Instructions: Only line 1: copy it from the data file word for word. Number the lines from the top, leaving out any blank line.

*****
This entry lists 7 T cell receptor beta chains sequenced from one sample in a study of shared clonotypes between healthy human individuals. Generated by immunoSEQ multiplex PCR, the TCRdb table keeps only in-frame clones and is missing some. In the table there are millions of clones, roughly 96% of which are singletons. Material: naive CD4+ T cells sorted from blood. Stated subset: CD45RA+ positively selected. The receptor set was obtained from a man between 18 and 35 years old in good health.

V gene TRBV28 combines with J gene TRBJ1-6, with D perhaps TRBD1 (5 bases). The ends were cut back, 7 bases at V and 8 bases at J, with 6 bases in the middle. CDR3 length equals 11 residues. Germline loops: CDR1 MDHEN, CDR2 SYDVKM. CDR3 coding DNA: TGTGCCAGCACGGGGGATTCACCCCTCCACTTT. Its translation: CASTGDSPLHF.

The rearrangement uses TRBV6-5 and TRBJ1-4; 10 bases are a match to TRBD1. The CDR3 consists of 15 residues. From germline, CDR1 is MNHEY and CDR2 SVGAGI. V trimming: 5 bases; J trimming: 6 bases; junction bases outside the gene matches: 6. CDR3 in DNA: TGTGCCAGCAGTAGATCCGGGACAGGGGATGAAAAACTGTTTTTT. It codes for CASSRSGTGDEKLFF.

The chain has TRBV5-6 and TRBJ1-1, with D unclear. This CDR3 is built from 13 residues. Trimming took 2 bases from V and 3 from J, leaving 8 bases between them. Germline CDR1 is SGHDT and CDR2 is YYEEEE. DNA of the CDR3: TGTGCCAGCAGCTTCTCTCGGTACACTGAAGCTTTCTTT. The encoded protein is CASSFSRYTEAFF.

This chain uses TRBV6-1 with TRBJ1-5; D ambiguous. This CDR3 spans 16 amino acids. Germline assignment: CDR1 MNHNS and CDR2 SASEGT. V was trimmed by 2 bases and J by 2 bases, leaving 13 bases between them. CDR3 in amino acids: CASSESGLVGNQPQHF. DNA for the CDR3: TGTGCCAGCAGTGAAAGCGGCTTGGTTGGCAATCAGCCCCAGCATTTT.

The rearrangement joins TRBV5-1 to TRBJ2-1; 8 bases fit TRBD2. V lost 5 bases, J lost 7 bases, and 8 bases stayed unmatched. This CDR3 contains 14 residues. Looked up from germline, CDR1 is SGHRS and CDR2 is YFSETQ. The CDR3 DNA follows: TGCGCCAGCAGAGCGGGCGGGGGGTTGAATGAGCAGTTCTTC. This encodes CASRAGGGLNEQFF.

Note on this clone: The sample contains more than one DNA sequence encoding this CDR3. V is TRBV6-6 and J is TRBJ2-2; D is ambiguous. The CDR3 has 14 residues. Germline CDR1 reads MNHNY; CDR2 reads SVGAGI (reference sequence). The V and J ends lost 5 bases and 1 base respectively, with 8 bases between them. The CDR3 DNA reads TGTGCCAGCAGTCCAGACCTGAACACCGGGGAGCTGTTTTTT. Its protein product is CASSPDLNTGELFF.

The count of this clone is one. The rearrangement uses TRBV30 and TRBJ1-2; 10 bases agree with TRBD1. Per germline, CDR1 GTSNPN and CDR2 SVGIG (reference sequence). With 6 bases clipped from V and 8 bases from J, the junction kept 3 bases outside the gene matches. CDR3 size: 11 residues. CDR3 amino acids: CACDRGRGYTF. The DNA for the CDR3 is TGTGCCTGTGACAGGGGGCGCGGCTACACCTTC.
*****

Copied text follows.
This entry lists 7 T cell receptor beta chains sequenced from one sample in a study of shared clonotypes between healthy human individuals. Generated by immunoSEQ multiplex PCR, the TCRdb table keeps only in-frame clones and is missing some. In the table there are millions of clones, roughly 96% of which are singletons. Material: naive CD4+ T cells sorted from blood. Stated subset: CD45RA+ positively selected. The receptor set was obtained from a man between 18 and 35 years old in good health.